If this proves insufficient to drive Erdogan from power, the arrival of his self-imposed prime ministerial term limit in 2015 will allow the AKP Executive Council to force him to retire simply by holding him to his word. With the AKP having demonstrated its disapproval of Erdogan’s undemocratic behavior, its new leadership could begin to rebuild its legitimacy as a party that respects minority rights.
To keep it from losing its way again, the AKP must also address the root cause of Erdogan’s metamorphosis into an intolerant autocrat. Early in Erdogan’s premiership, he was restrained by the president, the judiciary, and the military, which were all committed to upholding the secularism enshrined in Turkey’s constitution. As recently as 2008, Turkey’s highest court considered shutting down the AKP for violating that principle.
But changes in the judiciary’s composition, Gul’s 2008 accession to the presidency, and a 2010 constitutional amendment allowing military officials to be tried in civilian courts contributed to the gradual loosening of restrictions on Erdogan’s authority.
More than 400 generals have been imprisoned for allegedly plotting coups, in many cases on the basis of patently fabricated evidence. Erdogan has also misused the legal system to stifle the media and repress citizens’ freedom of expression.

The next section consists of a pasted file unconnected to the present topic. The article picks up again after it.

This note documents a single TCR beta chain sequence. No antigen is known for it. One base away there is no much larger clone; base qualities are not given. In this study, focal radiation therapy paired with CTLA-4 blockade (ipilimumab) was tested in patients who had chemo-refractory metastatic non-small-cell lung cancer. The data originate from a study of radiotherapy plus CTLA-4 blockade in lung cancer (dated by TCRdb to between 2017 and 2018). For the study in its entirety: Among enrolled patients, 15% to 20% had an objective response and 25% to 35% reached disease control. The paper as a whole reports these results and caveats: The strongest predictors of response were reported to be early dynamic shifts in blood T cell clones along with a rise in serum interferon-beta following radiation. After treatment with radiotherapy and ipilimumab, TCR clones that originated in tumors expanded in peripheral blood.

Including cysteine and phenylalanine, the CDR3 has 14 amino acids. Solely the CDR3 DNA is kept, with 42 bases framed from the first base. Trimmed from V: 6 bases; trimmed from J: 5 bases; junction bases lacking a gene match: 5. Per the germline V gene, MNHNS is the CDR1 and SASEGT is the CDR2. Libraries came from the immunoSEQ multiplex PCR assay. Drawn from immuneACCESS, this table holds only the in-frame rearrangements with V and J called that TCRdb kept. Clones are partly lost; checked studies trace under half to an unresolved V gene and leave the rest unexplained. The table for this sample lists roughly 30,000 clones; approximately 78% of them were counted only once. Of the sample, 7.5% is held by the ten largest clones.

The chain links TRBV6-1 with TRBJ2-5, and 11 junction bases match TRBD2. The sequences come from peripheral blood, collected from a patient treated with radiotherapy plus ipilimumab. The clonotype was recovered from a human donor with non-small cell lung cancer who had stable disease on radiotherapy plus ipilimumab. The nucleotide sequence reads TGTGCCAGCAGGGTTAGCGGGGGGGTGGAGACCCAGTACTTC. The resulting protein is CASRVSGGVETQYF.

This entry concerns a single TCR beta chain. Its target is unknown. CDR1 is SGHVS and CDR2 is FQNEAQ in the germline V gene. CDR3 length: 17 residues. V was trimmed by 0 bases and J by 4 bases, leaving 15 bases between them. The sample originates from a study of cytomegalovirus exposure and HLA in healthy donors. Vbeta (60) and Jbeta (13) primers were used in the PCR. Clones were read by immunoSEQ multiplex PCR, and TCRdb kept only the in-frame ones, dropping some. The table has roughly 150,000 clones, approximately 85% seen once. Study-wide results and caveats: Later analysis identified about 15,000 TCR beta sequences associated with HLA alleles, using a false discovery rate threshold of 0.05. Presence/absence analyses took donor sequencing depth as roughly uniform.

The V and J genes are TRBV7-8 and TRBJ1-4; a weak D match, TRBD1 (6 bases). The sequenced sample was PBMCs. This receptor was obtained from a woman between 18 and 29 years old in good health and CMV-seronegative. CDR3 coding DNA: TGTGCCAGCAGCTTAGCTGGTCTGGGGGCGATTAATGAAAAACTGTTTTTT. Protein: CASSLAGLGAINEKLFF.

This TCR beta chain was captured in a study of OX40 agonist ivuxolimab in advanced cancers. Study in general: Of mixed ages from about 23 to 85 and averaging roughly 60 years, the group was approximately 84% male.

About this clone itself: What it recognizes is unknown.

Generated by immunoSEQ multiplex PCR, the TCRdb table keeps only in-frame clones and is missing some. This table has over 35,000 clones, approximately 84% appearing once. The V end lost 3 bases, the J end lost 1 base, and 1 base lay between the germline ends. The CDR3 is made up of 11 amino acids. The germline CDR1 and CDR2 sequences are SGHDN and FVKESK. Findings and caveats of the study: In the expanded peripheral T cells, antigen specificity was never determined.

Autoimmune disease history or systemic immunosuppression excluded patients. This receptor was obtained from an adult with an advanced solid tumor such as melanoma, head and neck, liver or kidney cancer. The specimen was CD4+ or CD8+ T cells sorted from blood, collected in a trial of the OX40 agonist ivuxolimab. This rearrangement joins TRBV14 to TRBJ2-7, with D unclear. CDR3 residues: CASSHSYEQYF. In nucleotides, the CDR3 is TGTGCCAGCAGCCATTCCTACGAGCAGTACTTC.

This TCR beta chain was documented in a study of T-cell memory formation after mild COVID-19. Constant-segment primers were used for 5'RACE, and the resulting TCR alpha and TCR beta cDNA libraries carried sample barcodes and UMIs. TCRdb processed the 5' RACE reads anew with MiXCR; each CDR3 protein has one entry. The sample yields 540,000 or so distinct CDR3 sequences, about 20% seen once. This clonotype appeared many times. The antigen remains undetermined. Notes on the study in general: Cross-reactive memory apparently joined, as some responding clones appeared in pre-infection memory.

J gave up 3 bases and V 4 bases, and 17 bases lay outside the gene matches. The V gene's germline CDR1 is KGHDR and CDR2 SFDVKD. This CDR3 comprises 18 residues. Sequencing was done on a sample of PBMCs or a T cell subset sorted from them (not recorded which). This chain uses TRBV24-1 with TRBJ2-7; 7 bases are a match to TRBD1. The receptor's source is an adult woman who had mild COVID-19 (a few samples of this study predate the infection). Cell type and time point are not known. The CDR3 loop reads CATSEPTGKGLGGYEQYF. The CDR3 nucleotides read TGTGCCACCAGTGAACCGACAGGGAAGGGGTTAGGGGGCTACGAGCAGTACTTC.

Clearly, Turkey’s political institutions lack adequate safeguards. They have allowed an enormous concentration of power in the hands of one person and the parliamentary majority that he leads.
Turkish policymakers must now guarantee the judiciary’s autonomy and political impartiality, restore freedom of expression for all citizens, and establish a system of checks and balances to replace the military as the guardian of secularism.
Pursuing the latter objective would require the AKP to relinquish some power voluntarily. It might sell the requisite constitutional reforms to its conservative base by conveying that, in the long run, Islamists have as much to gain from effective political checks and balances as do the targets of Erdogan’s social engineering.
After all, as Morsi’s overthrow demonstrated, public opinion can quickly turn against a ruling party, especially in an economic crisis.
Egypt’s recent experience offers a glimpse into Turkey’s potential future should it fail to establish effective political safeguards. Morsi was able to rule without restraint, trampling freely on citizens’ fundamental rights, because the military regime that assumed control after Hosni Mubarak’s 2011 ouster scheduled presidential elections before a constitution was adopted.
The only way the Muslim Brotherhood can hope to regain broad acceptance as a legitimate democratic player is with a constitution that includes credible mechanisms for guaranteeing pluralism and due process.
Political Islam has reached a critical juncture on the road toward democratic legitimacy. Its continued progress will depend on the commitment of two of its leading promoters — Turkey’s AKP and Egypt’s Muslim Brotherhood — to design and implement political systems that safeguard the basic democratic principles of pluralism, freedom and the rule of law.
Timur Kuran is a professor of economics and political science at Duke University and the author of “The Long Divergence: How Islamic Law Held Back the Middle East. © 2013 Project Syndicate (www.project-syndicate.org)